Debate on the “authoritarian temptation” at the Burgtheater

"Debating Europe" about responsibility in a digital global world

Be it war, climate change, migration or flight and expulsion: Where does personal responsibility start? And above all: Where does it end? Within your own family? With your neighbour? In your own country?

With this in mind, the issue for the public Sunday morning debate was: “What are today’s attitudes towards responsibility in a digital global world?” As part of the Debating Europe series, the event was organised by the Institute for Human Sciences (IWM), ERSTE Foundation, Burgtheater, the German Embassy and Austrian daily Der Standard.

To commemorate the anniversary of the Reformation – 500 years ago Martin Luther posted his theses –, five experts gathered at Vienna’s Burgtheater to find answers to this question. Protestant bishop Michael Bünker, political scientist Ulrike Guérot, sociologist and IWM director Shalini Randeria, peace activist and Protestant theologian Viola Raheb, and former leader of Liberales Forum Heide Schmidt, all participated in the debate.

© Matthias Cremer/Der Standard

Debating Europe at the Burgtheater: Michael Bünker, Heide Schmidt , Ulrike Guérot, Renata Schmidtkunz, Viola Raheb, Shalini Randeria. Photo: © Matthias Cremer/Der Standard

No borders

Host Renata Schmidtkunz, head of the Ö1 serial radio programme Im Gespräch, opened the debate with a quotation from Luther: “Here I stand. I can do no other.” She wondered how relevant it was to stand up for one’s own beliefs, to have a conscience in a country such as Austria that, for example, protects freedom of speech and of the press. Heide Schmidt suggested that this approach confuses theory and practice because in her opinion these principles are not always put into practice. Schmidt also warned that a certain sentiment was being created, as “if responsibility ends at the border”.

Political scientist Guérot and sociologist Randeria primarily see a change in society. As Guérot put it, we live in an “individualistic, fragmented society”. Randeria said that society is understood more as a family, which allows for different relationships: “I can exclude people, and say that they don’t belong to my family.” Belief in progress is a thing of the past, concluded Bünker and asked: “How can we enable everyone in the country to have a good life?” Schmidt had already made her suggestion: with an unconditional basic income.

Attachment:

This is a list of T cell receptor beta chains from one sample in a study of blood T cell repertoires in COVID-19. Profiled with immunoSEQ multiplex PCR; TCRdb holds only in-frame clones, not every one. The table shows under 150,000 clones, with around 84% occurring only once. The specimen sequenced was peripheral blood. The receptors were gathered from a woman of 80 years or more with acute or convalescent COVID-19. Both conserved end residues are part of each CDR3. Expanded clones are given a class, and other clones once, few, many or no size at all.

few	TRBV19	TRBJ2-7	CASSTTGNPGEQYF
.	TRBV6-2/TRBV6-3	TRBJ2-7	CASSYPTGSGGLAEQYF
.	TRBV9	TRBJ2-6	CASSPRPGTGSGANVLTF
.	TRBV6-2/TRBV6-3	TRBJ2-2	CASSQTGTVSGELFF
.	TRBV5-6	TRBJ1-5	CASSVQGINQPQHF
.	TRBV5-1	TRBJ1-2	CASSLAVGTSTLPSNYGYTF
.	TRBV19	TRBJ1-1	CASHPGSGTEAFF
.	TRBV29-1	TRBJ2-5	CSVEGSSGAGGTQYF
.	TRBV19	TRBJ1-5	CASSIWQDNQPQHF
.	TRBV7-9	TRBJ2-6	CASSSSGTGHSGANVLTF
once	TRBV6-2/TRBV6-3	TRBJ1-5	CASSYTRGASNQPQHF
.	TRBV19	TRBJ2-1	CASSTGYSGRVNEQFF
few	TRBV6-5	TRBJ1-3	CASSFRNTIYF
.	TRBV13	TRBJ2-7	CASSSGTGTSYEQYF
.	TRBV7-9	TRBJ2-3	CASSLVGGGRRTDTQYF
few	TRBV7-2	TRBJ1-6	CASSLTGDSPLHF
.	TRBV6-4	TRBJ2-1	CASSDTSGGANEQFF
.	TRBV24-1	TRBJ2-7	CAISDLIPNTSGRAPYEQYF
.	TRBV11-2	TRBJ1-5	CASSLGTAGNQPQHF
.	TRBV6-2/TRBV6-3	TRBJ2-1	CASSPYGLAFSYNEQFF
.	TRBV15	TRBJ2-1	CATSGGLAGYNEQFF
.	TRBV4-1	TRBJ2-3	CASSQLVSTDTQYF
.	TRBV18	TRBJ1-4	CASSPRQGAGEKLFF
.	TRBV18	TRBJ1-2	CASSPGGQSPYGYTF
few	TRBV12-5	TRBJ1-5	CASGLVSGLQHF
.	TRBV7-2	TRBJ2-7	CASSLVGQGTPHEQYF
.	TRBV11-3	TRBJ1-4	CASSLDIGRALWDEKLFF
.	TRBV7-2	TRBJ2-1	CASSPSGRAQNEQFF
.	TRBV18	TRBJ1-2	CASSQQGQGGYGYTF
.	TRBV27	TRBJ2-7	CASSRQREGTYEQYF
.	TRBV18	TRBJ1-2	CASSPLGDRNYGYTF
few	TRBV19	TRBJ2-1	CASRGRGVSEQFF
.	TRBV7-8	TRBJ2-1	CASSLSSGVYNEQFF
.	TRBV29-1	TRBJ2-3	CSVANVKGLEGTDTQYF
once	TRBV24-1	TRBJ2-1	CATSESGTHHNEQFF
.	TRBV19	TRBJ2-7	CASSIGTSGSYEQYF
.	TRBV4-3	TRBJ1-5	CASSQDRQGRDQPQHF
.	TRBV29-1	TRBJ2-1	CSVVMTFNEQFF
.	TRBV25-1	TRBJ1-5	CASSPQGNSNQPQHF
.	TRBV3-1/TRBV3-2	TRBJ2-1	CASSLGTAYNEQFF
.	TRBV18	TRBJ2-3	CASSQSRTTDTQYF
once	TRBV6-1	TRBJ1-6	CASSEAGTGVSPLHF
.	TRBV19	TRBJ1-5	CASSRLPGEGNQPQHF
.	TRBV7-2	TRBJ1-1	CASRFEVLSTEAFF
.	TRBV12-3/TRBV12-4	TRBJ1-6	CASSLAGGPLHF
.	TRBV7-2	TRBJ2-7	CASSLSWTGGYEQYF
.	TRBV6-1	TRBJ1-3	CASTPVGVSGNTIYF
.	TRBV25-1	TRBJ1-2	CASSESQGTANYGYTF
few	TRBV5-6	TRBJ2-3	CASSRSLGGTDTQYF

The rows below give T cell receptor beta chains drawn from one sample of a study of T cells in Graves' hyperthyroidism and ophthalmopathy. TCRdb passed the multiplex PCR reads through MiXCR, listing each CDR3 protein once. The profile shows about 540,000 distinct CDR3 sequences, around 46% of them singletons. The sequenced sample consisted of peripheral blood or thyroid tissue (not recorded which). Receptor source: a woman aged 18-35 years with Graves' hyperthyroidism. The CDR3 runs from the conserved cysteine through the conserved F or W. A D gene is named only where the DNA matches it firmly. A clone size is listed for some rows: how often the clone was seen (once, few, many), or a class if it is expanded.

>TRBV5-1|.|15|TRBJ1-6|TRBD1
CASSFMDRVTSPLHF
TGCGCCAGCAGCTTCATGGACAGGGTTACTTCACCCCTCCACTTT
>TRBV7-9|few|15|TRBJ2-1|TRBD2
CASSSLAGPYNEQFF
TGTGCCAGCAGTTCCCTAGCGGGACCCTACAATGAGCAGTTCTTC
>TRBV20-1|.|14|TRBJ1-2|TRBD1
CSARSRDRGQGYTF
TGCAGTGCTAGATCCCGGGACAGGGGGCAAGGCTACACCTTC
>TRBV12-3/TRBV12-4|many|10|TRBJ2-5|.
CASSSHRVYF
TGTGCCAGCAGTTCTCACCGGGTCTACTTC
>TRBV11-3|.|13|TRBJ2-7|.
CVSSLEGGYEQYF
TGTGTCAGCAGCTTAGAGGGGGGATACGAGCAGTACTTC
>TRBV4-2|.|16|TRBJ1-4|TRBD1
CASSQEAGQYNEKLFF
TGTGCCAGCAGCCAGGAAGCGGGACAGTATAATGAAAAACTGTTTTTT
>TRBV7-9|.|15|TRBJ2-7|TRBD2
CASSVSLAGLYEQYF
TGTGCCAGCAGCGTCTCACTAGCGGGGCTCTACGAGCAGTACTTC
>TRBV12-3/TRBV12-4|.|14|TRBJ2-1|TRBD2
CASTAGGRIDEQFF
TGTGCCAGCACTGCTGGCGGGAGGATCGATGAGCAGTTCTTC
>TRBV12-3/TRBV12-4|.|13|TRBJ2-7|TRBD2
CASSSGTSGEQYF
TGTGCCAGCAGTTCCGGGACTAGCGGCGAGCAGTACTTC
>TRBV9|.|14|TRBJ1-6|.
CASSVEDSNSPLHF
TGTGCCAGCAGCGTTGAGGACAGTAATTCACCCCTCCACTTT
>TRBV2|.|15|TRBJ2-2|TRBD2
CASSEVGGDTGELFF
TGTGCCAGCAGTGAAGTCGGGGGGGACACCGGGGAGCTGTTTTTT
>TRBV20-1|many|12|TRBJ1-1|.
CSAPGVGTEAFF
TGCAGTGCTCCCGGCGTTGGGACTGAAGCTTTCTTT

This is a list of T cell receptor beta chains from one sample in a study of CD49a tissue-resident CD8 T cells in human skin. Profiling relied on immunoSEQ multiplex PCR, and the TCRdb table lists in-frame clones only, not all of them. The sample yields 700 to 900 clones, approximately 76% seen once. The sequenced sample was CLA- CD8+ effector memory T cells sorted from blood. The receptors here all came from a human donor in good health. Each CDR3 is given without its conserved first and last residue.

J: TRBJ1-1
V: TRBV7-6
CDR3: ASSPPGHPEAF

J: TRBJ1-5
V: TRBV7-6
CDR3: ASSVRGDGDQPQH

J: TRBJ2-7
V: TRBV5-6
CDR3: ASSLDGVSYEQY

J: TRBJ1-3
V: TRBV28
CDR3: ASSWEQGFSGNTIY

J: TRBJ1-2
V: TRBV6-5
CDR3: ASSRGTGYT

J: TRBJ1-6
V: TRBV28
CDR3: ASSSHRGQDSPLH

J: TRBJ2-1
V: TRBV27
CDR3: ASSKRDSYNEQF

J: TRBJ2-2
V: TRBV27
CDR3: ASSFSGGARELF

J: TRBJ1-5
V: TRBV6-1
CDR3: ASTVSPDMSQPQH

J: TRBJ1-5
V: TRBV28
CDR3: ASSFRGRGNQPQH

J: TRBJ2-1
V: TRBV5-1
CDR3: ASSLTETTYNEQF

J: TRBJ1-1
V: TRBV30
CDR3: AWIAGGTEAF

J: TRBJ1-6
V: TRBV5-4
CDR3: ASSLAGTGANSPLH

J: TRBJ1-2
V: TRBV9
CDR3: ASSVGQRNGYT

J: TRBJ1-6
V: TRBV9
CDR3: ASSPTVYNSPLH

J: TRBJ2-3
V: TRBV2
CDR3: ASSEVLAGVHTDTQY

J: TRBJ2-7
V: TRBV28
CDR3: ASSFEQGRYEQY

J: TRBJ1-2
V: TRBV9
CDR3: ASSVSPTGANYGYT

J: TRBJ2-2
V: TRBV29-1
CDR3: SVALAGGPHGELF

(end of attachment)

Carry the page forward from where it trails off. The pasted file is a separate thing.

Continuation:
The marginalised

According to theologian Raheb, however, the borders that were mentioned do not only constitute injustices with respect to other countries in the world: “Marginalised people are also to be found here – not only in Africa.” And she concluded: “What does this mean in view of 15 October when the parliamentary elections take place?” This was an issue raised by all the participants. Sociologist Randeria pointed to the existing restrictions to voting rights: “I pay taxes in Germany, Austria and Switzerland – and nowhere am I allowed to vote.” This applies to hundreds of thousands of migrants across Europe, she added.

Heide Schmidt came back to this point in saying that people who stand up for their principles must fear negative consequences – even in politics. By way of example, she cited parliamentarians who could no longer be nominated by their party. Without referring to him by name, she criticized Sebastian Kurz, chairman of the Austrian People’s Party, on this matter: “If everyone is hired by one leader, that just makes the situation worse.”

While for Guérot the “authoritarian temptation is again an issue”, Bünker warned of social benefit cuts, but he also said: “I’m not an optimist, but my hopes are indestructible.” To which Viola Raheb added: “Hope is what we do.”

The original article has been published on 2 October at With courtesy of (Peter Mayr, 2.10.2017)

Debating Europe

Responsibility in a Digital Global World
Sunday, 1 October 2017, 11 am, Burgtheater Vienna

“Here I stand. I can do no other.”
(Martin Luther)

Self-responsibility and individualism – two important attributes of the Reformation, both theologically and sociologically. How about taking up position today? For what do religious people take up position? Is that still needed? Or are societies without religion doing better?


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Michael Bünker
Bishop of the Evangelical Church in Austria
Ulrike Guérot
Political scientist and author
Viola Raheb
Peace activist and theologist
Shalini Randeria
Rector IWM; Sociologist and social anthropologist
Heide Schmidt
Austrian politician
Moderator: Renata Schmidtkunz
Head of Ö1-series “Im Gespräch”

“Debating Europe” is a cooperation of the Institute for Human Sciences (IWM), ERSTE Foundation, Burgtheater and Der Standard. With support of Ö1 and the German Embassy Vienna.

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